Troubleshooting an RV Refrigerator


When you definitely need a new cooling unit

The only certain indicators of a defective cooling unit are the presence of an ammonia smell or visible yellow powder (most often near the burner area). If either of these indicators are present, you need a replacement cooling unit.

If you’re not sure you need a new cooling unit

All the symptoms of poor performance, other than an ammonia smell, could be caused by problems other than a failing unit. The only way to determine if the unit is the source of the problem is to check all components per the manufacturer’s instructions, including the heating element and thermostat. For any test to be effective, these conditions must be met:

  • The unit must be level
  • The unit must have the correct heat applied
  • The boiler/heating area must be insulated correctly

1. Checking Level

The level of the cooling unit is important for correct operation because there is no pump/compressor to push the fluid and gasses through the system. Convection currents and gravity are the forces that make things move, and they’re relatively weak forces. If the unit isn’t level, the fluids will build up in areas not intended or flow too fast in other areas. Either case will adversely affect the performance of the unit and could damage the chemical charge or the unit itself.

You can check the level, whether the unit is in the refrigerator or is free-standing:

  • IF THE UNIT IS IN THE REFRIGERATOR: Place a two-way level in the freezer compartment. If the freezer tubes of the unit are visible in the freezer compartment, place the level on the tubes or the tray that covers the tubes. If the tubes are not visible in the freezer compartment, place the level directly on the floor of the freezer compartment. The freezer floor or tubes should be level both front to back and side to side.
  • IF THE UNIT IS FREE-STANDING: Lean the unit against the wall with the freezer tubes (the ones sticking out perpendicularly from the foam block) touching the wall. Some models require a wedge be placed under the foot of the unit to level the freezer tubes. Place a two-way level on the freezer tubes that stick out perpendicularly from the foam block. The unit should be level both front to back and side to side.
  • All cooling units should have the absorber tubes (the set of tubes below the foam pack that spiral down to the tank) sloping equally. In other words, if you put a level on any of the front course (set) of tubes they will be the same degree out of level as any of the back course. It doesn’t matter how much out of level they are, just that the amount of slope is about equal. For example, if the front course is 1/2 a bubble out of level the back course should be about 1/2 a bubble out of level too.

2. Checking For Correct Heat

For the unit to operate, it needs a specific amount of heat to boil the liquid. If there is a problem with the delivery of the heat to the unit, it will not perform as designed. The gas system is not used for this test because measuring the heat of a flame requires expensive equipment. The heat delivered from the 110-volt heating element can easily be measured, so it is used during cooling unit testing.

To check only the cooling unit’s performance, the heat to the unit must not be interrupted by the operation of the thermostat, so it is bypassed by applying power directly to the heating element. Do not leave a cooling unit unattended while running on bypass mode, due to fire hazard.

The best way to verify correct heat is to measure the amount of heat being applied by the element with an ampere clamp or meter.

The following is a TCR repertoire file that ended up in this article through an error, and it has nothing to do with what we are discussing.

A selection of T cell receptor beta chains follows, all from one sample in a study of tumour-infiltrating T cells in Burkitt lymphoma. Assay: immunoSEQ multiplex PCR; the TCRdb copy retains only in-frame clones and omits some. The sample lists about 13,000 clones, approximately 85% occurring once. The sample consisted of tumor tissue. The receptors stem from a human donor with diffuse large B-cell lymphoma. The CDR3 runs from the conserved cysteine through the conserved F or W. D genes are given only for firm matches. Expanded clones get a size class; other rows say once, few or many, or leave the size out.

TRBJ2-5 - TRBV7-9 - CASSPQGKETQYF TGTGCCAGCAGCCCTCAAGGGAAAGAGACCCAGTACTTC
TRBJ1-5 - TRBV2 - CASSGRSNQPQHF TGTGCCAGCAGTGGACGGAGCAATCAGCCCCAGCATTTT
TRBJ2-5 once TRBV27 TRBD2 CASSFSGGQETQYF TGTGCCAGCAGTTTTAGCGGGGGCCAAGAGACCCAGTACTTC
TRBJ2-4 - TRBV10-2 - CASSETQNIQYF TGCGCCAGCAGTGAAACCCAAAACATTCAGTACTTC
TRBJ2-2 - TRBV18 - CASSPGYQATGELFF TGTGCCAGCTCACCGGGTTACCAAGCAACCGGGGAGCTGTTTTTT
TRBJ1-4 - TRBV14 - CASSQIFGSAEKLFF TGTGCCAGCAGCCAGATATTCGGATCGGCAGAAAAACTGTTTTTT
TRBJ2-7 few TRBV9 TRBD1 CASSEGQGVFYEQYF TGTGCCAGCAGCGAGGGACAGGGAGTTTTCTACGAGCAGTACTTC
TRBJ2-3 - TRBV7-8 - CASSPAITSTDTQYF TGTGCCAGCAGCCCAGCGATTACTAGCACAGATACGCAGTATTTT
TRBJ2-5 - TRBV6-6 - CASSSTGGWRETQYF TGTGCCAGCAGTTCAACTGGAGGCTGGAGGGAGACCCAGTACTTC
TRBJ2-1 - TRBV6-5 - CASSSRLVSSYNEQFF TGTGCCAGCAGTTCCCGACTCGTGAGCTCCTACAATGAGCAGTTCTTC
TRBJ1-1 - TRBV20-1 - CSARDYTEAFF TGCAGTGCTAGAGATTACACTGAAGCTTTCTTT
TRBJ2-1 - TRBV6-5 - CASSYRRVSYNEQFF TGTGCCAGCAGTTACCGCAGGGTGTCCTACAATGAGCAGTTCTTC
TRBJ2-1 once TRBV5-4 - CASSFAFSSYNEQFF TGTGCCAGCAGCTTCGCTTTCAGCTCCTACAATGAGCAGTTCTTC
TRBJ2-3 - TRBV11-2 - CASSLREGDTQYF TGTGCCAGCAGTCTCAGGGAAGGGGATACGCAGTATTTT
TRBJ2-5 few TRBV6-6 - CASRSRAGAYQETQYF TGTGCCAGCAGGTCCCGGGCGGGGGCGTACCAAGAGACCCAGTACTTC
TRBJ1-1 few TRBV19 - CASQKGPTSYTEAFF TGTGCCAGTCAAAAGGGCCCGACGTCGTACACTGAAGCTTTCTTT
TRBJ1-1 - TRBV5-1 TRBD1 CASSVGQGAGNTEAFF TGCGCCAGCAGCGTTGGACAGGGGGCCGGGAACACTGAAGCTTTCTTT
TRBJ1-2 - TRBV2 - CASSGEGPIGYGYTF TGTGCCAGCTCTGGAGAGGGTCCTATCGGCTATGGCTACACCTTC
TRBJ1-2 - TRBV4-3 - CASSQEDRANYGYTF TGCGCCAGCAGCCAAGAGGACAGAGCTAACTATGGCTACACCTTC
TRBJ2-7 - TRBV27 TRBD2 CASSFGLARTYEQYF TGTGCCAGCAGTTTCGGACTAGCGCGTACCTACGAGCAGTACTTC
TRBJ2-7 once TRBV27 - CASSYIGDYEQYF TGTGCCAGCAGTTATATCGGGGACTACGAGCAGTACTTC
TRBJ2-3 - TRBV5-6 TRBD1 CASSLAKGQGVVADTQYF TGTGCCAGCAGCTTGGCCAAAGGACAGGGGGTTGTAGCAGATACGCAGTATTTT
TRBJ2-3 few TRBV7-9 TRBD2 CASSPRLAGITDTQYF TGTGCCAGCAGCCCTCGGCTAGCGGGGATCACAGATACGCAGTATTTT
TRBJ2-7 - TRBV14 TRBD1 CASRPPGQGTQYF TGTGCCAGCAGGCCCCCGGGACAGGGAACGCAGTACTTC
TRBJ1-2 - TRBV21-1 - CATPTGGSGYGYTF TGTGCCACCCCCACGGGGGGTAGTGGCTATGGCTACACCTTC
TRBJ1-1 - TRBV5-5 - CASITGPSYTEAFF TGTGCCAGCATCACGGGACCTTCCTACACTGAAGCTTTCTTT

The ampere reading must be taken while the element is in operation. If the element is not running within 10% of its rated wattage, it should be replaced. Under some conditions, elements running below the 90% range can operate a unit, but operation will be affected as the limits of the refrigerator are reached in very hot or humid conditions. The resistance test, measuring ohms, is not a test of the element while in operation and does not give information as useful as the ampere reading.

3. Checking For Correct Insulation

Rather than using a very large heat source to operate the unit, the manufacturer uses a smaller heat source and insulates the boiler area to make full use of the energy input. All units must have a sheet metal enclosure around the boiler/generator area that is packed tightly with fiberglass insulation. If the insulation is missing, loose, or damp, the proper heat won’t be applied to the unit. Replace any damaged insulation and add what is needed to pack the enclosure snugly from top to bottom. Be sure to leave the flue (chimney) tube open at both ends of the enclosure.

4. Checking Refrigerator Performance

With all three conditions (level, heat, and insulation) satisfied, turn on the refrigerator and measure the unit’s cooling capacity. With the unit in the refrigerator, put one thermometer in the freezer compartment and a second in the refrigerator section and close the doors. Wait, without opening the doors, for an hour or two and check the freezer compartment.

If the temperature has not started to drop, your unit is defective and should be replaced. If the temperature is starting to drop, close the door and wait about six hours to let the box temperature stabilize. Do not open the door during this wait. These refrigerators are low-powered and won’t recover sufficiently to give an accurate test if the door is opened frequently.

If after six hours the refrigerator and freezer temperatures are acceptable, your problems are not with the unit. If the temperatures are not acceptable, you should check for other possible causes (poor door seal, failing insulation in the box, box liner separating from the insulation, etc.). If there are no other problems, the unit is probably defective and should be replaced.

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